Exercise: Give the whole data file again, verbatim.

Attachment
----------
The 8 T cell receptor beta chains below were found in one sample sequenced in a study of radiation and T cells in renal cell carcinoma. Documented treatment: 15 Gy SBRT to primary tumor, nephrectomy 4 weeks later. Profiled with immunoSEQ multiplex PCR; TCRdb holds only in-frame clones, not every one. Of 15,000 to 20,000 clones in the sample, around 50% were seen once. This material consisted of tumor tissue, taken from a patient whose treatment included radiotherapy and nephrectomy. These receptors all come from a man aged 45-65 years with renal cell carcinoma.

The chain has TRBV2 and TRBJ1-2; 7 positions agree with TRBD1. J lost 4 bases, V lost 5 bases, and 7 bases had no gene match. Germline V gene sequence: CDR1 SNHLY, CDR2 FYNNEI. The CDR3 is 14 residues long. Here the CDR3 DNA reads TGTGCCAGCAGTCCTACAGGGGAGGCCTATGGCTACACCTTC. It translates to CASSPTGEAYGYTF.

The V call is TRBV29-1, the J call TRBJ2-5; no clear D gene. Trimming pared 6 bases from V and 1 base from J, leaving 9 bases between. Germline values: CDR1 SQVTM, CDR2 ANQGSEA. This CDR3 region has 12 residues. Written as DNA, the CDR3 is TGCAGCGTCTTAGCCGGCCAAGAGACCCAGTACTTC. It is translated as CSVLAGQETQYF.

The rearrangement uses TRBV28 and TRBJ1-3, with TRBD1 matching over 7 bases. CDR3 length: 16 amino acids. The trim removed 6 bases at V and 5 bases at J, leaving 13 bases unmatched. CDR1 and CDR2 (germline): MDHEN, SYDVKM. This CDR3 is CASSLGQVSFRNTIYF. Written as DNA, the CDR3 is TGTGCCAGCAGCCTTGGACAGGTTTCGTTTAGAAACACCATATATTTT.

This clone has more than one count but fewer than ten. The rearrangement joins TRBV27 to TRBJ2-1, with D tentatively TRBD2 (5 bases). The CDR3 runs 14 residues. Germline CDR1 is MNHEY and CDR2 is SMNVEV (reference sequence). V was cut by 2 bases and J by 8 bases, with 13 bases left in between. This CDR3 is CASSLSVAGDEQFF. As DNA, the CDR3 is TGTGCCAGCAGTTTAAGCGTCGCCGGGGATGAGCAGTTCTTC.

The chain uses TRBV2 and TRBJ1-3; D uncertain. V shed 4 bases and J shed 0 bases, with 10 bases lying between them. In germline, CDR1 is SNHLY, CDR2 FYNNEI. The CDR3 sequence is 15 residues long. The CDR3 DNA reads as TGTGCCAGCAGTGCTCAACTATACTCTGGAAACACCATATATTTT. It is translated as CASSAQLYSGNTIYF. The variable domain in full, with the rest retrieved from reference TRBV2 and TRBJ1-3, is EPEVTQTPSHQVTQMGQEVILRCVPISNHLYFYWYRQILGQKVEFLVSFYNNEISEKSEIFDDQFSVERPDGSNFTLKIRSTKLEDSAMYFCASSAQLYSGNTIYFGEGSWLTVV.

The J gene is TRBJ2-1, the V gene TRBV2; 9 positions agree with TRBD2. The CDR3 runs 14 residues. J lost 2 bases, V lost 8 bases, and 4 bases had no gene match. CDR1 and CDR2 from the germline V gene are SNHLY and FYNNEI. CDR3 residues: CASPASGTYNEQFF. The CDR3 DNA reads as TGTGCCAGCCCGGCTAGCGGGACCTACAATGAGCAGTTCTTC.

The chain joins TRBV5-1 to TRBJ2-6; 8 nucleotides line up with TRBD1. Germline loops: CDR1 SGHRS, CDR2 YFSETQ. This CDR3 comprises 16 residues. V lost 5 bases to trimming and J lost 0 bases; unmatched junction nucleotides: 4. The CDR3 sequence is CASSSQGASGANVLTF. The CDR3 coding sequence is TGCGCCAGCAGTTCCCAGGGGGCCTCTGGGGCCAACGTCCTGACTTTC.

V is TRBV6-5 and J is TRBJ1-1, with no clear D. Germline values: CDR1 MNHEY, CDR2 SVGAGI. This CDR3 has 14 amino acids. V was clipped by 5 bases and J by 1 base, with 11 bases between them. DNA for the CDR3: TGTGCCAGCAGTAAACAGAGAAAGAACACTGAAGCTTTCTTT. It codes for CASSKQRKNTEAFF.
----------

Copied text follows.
The 8 T cell receptor beta chains below were found in one sample sequenced in a study of radiation and T cells in renal cell carcinoma. Documented treatment: 15 Gy SBRT to primary tumor, nephrectomy 4 weeks later. Profiled with immunoSEQ multiplex PCR; TCRdb holds only in-frame clones, not every one. Of 15,000 to 20,000 clones in the sample, around 50% were seen once. This material consisted of tumor tissue, taken from a patient whose treatment included radiotherapy and nephrectomy. These receptors all come from a man aged 45-65 years with renal cell carcinoma.

The chain has TRBV2 and TRBJ1-2; 7 positions agree with TRBD1. J lost 4 bases, V lost 5 bases, and 7 bases had no gene match. Germline V gene sequence: CDR1 SNHLY, CDR2 FYNNEI. The CDR3 is 14 residues long. Here the CDR3 DNA reads TGTGCCAGCAGTCCTACAGGGGAGGCCTATGGCTACACCTTC. It translates to CASSPTGEAYGYTF.

The V call is TRBV29-1, the J call TRBJ2-5; no clear D gene. Trimming pared 6 bases from V and 1 base from J, leaving 9 bases between. Germline values: CDR1 SQVTM, CDR2 ANQGSEA. This CDR3 region has 12 residues. Written as DNA, the CDR3 is TGCAGCGTCTTAGCCGGCCAAGAGACCCAGTACTTC. It is translated as CSVLAGQETQYF.

The rearrangement uses TRBV28 and TRBJ1-3, with TRBD1 matching over 7 bases. CDR3 length: 16 amino acids. The trim removed 6 bases at V and 5 bases at J, leaving 13 bases unmatched. CDR1 and CDR2 (germline): MDHEN, SYDVKM. This CDR3 is CASSLGQVSFRNTIYF. Written as DNA, the CDR3 is TGTGCCAGCAGCCTTGGACAGGTTTCGTTTAGAAACACCATATATTTT.

This clone has more than one count but fewer than ten. The rearrangement joins TRBV27 to TRBJ2-1, with D tentatively TRBD2 (5 bases). The CDR3 runs 14 residues. Germline CDR1 is MNHEY and CDR2 is SMNVEV (reference sequence). V was cut by 2 bases and J by 8 bases, with 13 bases left in between. This CDR3 is CASSLSVAGDEQFF. As DNA, the CDR3 is TGTGCCAGCAGTTTAAGCGTCGCCGGGGATGAGCAGTTCTTC.

The chain uses TRBV2 and TRBJ1-3; D uncertain. V shed 4 bases and J shed 0 bases, with 10 bases lying between them. In germline, CDR1 is SNHLY, CDR2 FYNNEI. The CDR3 sequence is 15 residues long. The CDR3 DNA reads as TGTGCCAGCAGTGCTCAACTATACTCTGGAAACACCATATATTTT. It is translated as CASSAQLYSGNTIYF. The variable domain in full, with the rest retrieved from reference TRBV2 and TRBJ1-3, is EPEVTQTPSHQVTQMGQEVILRCVPISNHLYFYWYRQILGQKVEFLVSFYNNEISEKSEIFDDQFSVERPDGSNFTLKIRSTKLEDSAMYFCASSAQLYSGNTIYFGEGSWLTVV.

The J gene is TRBJ2-1, the V gene TRBV2; 9 positions agree with TRBD2. The CDR3 runs 14 residues. J lost 2 bases, V lost 8 bases, and 4 bases had no gene match. CDR1 and CDR2 from the germline V gene are SNHLY and FYNNEI. CDR3 residues: CASPASGTYNEQFF. The CDR3 DNA reads as TGTGCCAGCCCGGCTAGCGGGACCTACAATGAGCAGTTCTTC.

The chain joins TRBV5-1 to TRBJ2-6; 8 nucleotides line up with TRBD1. Germline loops: CDR1 SGHRS, CDR2 YFSETQ. This CDR3 comprises 16 residues. V lost 5 bases to trimming and J lost 0 bases; unmatched junction nucleotides: 4. The CDR3 sequence is CASSSQGASGANVLTF. The CDR3 coding sequence is TGCGCCAGCAGTTCCCAGGGGGCCTCTGGGGCCAACGTCCTGACTTTC.

V is TRBV6-5 and J is TRBJ1-1, with no clear D. Germline values: CDR1 MNHEY, CDR2 SVGAGI. This CDR3 has 14 amino acids. V was clipped by 5 bases and J by 1 base, with 11 bases between them. DNA for the CDR3: TGTGCCAGCAGTAAACAGAGAAAGAACACTGAAGCTTTCTTT. It codes for CASSKQRKNTEAFF.